There were several instances of damage to property including business along Bardstown Road, the moving of barricades restricting traffic and damage to a public works vehicle blocking a roadway. Due to the fires set outside the federal courthouse and along Jefferson Square Park, Schroeder said police declared an unlawful assembly just after 8 p.m. prior to the curfew taking place and made several announcements to disperse prior to moving in to clear the area.
Fischer said a curfew from 9 p.m. until 6:30 a.m. will remain in effect a second night from late Thursday until early Friday.
The shooting happened about a half-hour before a curfew went into effect. FBI Louisville said the shooting occurred amid “First Amendment-protected peaceful demonstrations” and urged anyone with videos or photos of the incident to provide them using an online submission form on the agency's website.
“I am very concerned about the safety of our officers,” Schroeder said at a press conference Wednesday. “Recently, we’ve had two officers shot tonight and that is very serious, that is a very dangerous position. I think the safety of our officers and the community we serve is of the utmost importance.”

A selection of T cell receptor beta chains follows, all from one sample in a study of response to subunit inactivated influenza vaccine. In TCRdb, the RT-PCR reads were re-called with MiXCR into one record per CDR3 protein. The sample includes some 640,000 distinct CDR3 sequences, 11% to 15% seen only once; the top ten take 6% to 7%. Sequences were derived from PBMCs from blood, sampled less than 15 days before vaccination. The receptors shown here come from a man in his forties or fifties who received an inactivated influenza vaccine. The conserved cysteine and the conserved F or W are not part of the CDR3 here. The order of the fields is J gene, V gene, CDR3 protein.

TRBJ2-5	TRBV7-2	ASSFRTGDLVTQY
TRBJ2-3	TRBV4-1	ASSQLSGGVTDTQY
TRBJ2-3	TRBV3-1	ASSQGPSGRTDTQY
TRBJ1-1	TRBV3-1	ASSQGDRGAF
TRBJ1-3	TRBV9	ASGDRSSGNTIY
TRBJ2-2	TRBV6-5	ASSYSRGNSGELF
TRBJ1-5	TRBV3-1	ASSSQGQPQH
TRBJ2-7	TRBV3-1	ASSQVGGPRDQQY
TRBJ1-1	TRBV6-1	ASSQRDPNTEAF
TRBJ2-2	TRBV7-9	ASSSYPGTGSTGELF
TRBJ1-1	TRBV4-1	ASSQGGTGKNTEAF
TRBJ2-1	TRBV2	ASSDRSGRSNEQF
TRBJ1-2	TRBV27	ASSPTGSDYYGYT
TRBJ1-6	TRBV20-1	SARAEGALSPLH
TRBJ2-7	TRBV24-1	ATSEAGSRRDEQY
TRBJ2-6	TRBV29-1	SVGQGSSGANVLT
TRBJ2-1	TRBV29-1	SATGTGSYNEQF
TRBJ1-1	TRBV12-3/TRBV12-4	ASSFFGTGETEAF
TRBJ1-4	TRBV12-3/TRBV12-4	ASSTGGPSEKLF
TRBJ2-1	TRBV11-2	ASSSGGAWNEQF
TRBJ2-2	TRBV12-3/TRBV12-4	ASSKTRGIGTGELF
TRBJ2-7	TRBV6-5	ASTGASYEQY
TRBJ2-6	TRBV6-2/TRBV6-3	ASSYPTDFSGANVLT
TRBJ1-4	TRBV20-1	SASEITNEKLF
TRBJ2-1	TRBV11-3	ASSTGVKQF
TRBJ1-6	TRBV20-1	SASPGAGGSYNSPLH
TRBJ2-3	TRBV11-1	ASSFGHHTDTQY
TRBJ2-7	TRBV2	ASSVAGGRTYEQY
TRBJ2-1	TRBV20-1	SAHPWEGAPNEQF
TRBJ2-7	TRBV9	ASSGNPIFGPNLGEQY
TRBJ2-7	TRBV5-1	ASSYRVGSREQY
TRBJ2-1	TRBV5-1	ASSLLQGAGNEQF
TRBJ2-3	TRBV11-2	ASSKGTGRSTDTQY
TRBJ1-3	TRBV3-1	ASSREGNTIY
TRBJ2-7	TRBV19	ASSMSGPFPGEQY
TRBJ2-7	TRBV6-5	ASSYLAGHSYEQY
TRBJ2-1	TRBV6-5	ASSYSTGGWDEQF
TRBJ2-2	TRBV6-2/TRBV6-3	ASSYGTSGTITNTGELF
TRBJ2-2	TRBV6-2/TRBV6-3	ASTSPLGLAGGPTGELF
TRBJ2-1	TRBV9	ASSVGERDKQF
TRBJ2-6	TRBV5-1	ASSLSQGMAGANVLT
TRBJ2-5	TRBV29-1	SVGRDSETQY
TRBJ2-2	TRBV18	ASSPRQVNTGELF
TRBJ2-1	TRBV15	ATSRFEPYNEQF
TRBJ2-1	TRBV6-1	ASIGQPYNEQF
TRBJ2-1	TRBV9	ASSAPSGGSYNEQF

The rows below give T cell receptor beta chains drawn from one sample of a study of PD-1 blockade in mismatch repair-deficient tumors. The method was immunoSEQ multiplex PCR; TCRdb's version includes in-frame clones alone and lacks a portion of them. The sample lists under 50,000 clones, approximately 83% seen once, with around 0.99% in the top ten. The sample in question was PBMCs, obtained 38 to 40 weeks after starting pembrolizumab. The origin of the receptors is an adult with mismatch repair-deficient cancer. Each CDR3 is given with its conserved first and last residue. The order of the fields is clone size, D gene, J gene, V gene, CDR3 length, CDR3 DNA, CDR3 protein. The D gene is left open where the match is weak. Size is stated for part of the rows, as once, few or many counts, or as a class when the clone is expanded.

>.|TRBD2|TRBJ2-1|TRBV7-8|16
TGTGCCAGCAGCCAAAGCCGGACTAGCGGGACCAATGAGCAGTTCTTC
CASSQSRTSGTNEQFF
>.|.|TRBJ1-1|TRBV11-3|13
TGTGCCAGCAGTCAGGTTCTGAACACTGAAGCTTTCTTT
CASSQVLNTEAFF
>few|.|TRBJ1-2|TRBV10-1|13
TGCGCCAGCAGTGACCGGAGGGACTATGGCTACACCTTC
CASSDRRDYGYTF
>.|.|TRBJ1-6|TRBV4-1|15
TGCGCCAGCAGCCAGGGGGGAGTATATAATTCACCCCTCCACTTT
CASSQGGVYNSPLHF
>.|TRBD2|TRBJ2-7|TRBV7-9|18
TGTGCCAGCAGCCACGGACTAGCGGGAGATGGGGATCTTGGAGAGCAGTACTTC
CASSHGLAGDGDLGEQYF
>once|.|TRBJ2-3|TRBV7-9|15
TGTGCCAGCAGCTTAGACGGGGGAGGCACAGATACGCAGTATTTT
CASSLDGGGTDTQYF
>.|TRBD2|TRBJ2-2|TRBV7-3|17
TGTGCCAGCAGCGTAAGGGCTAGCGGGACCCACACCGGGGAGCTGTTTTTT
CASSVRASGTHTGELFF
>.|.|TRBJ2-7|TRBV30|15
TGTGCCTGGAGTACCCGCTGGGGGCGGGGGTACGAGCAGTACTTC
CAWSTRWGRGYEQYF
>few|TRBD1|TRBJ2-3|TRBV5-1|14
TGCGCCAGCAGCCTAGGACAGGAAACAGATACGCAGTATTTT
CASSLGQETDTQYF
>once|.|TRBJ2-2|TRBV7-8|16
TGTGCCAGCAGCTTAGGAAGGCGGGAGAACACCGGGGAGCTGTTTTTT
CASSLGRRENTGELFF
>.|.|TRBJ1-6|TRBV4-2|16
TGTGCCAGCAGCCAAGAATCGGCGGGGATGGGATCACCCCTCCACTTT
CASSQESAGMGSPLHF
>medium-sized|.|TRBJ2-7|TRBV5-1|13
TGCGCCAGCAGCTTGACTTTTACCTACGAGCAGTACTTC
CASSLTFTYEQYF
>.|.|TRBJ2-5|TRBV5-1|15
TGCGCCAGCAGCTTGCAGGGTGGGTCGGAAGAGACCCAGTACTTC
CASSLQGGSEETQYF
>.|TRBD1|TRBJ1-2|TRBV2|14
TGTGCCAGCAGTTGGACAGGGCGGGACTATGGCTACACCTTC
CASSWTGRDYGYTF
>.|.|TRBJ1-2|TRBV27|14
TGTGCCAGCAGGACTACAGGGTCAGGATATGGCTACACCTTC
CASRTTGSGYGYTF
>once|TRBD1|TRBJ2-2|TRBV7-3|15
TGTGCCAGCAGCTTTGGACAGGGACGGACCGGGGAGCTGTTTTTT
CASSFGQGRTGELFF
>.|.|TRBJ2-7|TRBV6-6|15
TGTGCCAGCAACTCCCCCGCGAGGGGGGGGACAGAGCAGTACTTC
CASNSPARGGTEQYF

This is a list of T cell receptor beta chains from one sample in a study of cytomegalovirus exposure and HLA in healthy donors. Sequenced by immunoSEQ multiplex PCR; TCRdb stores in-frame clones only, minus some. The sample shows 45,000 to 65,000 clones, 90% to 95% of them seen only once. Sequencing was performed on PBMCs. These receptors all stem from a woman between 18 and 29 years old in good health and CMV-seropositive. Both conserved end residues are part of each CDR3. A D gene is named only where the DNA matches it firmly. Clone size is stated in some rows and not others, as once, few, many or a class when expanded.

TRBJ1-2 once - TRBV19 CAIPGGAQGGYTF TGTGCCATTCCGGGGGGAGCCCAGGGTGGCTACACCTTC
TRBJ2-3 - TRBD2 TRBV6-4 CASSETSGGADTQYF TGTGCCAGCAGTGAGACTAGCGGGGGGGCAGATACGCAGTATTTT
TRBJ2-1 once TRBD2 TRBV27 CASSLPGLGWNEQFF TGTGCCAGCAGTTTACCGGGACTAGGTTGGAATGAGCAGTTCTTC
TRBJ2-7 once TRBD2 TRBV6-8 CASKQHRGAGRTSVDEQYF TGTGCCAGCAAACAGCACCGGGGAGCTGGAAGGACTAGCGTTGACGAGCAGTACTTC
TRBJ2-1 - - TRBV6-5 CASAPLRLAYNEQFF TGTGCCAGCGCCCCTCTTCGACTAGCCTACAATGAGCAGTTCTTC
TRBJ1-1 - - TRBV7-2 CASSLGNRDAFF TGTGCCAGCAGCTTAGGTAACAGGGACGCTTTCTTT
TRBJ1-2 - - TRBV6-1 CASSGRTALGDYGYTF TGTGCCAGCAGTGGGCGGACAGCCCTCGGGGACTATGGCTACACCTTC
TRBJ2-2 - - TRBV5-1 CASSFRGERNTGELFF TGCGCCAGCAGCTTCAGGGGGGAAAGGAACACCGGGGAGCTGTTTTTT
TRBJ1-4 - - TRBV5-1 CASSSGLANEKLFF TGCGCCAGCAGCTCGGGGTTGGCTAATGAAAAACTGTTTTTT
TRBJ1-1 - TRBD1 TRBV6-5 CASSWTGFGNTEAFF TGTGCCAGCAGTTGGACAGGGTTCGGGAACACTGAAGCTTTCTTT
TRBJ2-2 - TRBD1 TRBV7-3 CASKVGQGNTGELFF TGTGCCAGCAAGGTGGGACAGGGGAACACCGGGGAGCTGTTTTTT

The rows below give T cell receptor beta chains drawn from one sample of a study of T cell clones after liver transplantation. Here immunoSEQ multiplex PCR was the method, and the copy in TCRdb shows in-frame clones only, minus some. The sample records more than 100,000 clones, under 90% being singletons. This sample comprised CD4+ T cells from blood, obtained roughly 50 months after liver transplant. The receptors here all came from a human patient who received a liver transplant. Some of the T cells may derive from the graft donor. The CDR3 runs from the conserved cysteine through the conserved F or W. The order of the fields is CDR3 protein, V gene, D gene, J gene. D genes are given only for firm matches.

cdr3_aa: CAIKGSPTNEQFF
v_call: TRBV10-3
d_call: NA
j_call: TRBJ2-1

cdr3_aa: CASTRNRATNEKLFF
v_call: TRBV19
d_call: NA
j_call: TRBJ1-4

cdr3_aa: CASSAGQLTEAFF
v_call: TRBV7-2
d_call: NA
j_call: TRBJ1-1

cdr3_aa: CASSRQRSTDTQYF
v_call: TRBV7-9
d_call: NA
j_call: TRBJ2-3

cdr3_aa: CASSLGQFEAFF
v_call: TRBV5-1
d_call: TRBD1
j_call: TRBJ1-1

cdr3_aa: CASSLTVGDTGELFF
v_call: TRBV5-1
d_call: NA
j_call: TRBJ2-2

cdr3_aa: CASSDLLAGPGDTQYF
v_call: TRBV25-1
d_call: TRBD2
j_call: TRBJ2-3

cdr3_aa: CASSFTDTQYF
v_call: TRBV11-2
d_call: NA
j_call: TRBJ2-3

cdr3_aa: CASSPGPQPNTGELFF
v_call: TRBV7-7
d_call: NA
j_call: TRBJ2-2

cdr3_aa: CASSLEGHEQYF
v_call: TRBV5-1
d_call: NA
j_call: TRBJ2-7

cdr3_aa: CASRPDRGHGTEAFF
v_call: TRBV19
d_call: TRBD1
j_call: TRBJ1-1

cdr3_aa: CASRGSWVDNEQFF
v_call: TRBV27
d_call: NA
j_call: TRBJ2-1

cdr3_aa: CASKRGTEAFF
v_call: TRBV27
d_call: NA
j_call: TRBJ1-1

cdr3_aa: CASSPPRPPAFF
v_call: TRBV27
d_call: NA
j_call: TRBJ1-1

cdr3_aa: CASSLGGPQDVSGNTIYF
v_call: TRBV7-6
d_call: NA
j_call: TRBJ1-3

Kentucky Gov. Andy Beshear said in a video message late Wednesday that one individual shot two law enforcement officers, before urging people who remained on the streets to go home and peacefully protest in the days to come without violence.
President Trump on Wednesday night tweeted he was "Praying for the two police officers that were shot tonight in Louisville, Kentucky. The Federal Government stands behind you and is ready to help. Spoke to @GovAndyBeshear and we are prepared to work together, immediately upon request!"
Fischer tweeted out a video message late Wednesday and wrote, "Our hearts go out to the two @LMPD officers who were shot. Please pray for them and their families, & pray for our city, and all who are in pain today. For anyone who is still out, please go home tonight. Violence doesn't get us closer to a fair, just and equitable city."
Protests broke out in Louisville after a Jefferson County grand jury decided Wednesday to indict one officer involved in the police operation that killed Taylor.
Brett Hankison, who was fired from Louisville Metro Police in June, was indicted on three counts of wanton endangerment in the first degree for firing rounds into Taylor’s neighbor’s apartment, endangering the lives of three residents who were home at the time. He was not charged in connection to Taylor's death.
Kentucky Attorney General Daniel Cameron said his office would not pursue criminal charges against the other two officers involved in the March 13 operation. Officer Myles Cosgrove and Sgt. Jonathan Mattingly, who was shot in the leg during the raid, were justified under Kentucky state law in their use of force since they were fired upon by Taylor’s boyfriend, Kenneth Walker, Cameron said.
FBI ballistics determined that Cosgrove fired the fatal shot that killed Taylor.